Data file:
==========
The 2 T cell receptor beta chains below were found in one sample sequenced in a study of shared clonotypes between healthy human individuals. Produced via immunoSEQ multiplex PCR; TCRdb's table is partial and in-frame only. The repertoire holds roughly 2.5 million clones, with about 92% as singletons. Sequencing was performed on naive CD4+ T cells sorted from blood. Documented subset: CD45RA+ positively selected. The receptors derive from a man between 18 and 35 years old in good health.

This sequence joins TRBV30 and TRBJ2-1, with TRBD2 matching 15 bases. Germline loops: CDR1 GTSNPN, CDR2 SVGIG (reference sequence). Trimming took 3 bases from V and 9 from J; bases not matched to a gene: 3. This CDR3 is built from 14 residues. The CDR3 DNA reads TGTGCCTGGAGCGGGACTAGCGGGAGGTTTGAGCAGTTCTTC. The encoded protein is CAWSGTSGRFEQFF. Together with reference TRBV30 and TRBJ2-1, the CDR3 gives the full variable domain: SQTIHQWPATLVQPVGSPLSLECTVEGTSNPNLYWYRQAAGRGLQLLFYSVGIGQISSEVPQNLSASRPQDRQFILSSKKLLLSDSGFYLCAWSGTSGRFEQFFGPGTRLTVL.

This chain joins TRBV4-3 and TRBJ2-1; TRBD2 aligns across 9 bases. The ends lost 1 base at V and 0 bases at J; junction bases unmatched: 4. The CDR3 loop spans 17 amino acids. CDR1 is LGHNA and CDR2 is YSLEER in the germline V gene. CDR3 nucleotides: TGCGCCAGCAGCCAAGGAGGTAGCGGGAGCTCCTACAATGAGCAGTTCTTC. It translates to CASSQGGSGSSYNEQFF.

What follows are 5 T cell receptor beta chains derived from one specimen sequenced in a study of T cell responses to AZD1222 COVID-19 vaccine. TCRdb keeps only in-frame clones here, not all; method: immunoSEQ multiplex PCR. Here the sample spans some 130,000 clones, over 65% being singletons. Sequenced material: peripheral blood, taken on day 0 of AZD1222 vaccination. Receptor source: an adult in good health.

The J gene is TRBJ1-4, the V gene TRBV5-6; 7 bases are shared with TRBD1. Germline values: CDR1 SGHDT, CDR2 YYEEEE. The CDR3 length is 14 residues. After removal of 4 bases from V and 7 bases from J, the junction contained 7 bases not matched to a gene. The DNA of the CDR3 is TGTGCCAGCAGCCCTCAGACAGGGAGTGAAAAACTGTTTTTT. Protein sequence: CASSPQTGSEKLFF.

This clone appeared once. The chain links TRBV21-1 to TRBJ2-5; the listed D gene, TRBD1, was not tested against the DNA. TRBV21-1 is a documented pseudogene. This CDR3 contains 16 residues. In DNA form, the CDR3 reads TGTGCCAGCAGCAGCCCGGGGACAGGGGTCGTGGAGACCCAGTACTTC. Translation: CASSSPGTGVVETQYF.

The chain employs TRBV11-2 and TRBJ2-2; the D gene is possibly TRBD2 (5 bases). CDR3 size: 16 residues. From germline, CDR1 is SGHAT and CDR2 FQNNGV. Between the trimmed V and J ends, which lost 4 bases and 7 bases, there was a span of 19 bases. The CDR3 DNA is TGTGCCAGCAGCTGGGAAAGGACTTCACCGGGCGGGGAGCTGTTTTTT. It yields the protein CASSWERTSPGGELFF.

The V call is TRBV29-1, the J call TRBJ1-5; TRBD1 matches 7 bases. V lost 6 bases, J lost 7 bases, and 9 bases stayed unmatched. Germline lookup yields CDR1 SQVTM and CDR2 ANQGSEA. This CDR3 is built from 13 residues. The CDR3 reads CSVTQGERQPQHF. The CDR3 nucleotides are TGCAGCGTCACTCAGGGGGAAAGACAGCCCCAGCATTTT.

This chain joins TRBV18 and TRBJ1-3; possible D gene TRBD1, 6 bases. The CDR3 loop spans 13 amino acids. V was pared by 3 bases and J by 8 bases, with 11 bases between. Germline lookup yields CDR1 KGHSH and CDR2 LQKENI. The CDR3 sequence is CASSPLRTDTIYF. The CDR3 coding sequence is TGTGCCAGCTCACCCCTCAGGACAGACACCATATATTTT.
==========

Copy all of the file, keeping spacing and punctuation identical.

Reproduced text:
The 2 T cell receptor beta chains below were found in one sample sequenced in a study of shared clonotypes between healthy human individuals. Produced via immunoSEQ multiplex PCR; TCRdb's table is partial and in-frame only. The repertoire holds roughly 2.5 million clones, with about 92% as singletons. Sequencing was performed on naive CD4+ T cells sorted from blood. Documented subset: CD45RA+ positively selected. The receptors derive from a man between 18 and 35 years old in good health.

This sequence joins TRBV30 and TRBJ2-1, with TRBD2 matching 15 bases. Germline loops: CDR1 GTSNPN, CDR2 SVGIG (reference sequence). Trimming took 3 bases from V and 9 from J; bases not matched to a gene: 3. This CDR3 is built from 14 residues. The CDR3 DNA reads TGTGCCTGGAGCGGGACTAGCGGGAGGTTTGAGCAGTTCTTC. The encoded protein is CAWSGTSGRFEQFF. Together with reference TRBV30 and TRBJ2-1, the CDR3 gives the full variable domain: SQTIHQWPATLVQPVGSPLSLECTVEGTSNPNLYWYRQAAGRGLQLLFYSVGIGQISSEVPQNLSASRPQDRQFILSSKKLLLSDSGFYLCAWSGTSGRFEQFFGPGTRLTVL.

This chain joins TRBV4-3 and TRBJ2-1; TRBD2 aligns across 9 bases. The ends lost 1 base at V and 0 bases at J; junction bases unmatched: 4. The CDR3 loop spans 17 amino acids. CDR1 is LGHNA and CDR2 is YSLEER in the germline V gene. CDR3 nucleotides: TGCGCCAGCAGCCAAGGAGGTAGCGGGAGCTCCTACAATGAGCAGTTCTTC. It translates to CASSQGGSGSSYNEQFF.

What follows are 5 T cell receptor beta chains derived from one specimen sequenced in a study of T cell responses to AZD1222 COVID-19 vaccine. TCRdb keeps only in-frame clones here, not all; method: immunoSEQ multiplex PCR. Here the sample spans some 130,000 clones, over 65% being singletons. Sequenced material: peripheral blood, taken on day 0 of AZD1222 vaccination. Receptor source: an adult in good health.

The J gene is TRBJ1-4, the V gene TRBV5-6; 7 bases are shared with TRBD1. Germline values: CDR1 SGHDT, CDR2 YYEEEE. The CDR3 length is 14 residues. After removal of 4 bases from V and 7 bases from J, the junction contained 7 bases not matched to a gene. The DNA of the CDR3 is TGTGCCAGCAGCCCTCAGACAGGGAGTGAAAAACTGTTTTTT. Protein sequence: CASSPQTGSEKLFF.

This clone appeared once. The chain links TRBV21-1 to TRBJ2-5; the listed D gene, TRBD1, was not tested against the DNA. TRBV21-1 is a documented pseudogene. This CDR3 contains 16 residues. In DNA form, the CDR3 reads TGTGCCAGCAGCAGCCCGGGGACAGGGGTCGTGGAGACCCAGTACTTC. Translation: CASSSPGTGVVETQYF.

The chain employs TRBV11-2 and TRBJ2-2; the D gene is possibly TRBD2 (5 bases). CDR3 size: 16 residues. From germline, CDR1 is SGHAT and CDR2 FQNNGV. Between the trimmed V and J ends, which lost 4 bases and 7 bases, there was a span of 19 bases. The CDR3 DNA is TGTGCCAGCAGCTGGGAAAGGACTTCACCGGGCGGGGAGCTGTTTTTT. It yields the protein CASSWERTSPGGELFF.

The V call is TRBV29-1, the J call TRBJ1-5; TRBD1 matches 7 bases. V lost 6 bases, J lost 7 bases, and 9 bases stayed unmatched. Germline lookup yields CDR1 SQVTM and CDR2 ANQGSEA. This CDR3 is built from 13 residues. The CDR3 reads CSVTQGERQPQHF. The CDR3 nucleotides are TGCAGCGTCACTCAGGGGGAAAGACAGCCCCAGCATTTT.

This chain joins TRBV18 and TRBJ1-3; possible D gene TRBD1, 6 bases. The CDR3 loop spans 13 amino acids. V was pared by 3 bases and J by 8 bases, with 11 bases between. Germline lookup yields CDR1 KGHSH and CDR2 LQKENI. The CDR3 sequence is CASSPLRTDTIYF. The CDR3 coding sequence is TGTGCCAGCTCACCCCTCAGGACAGACACCATATATTTT.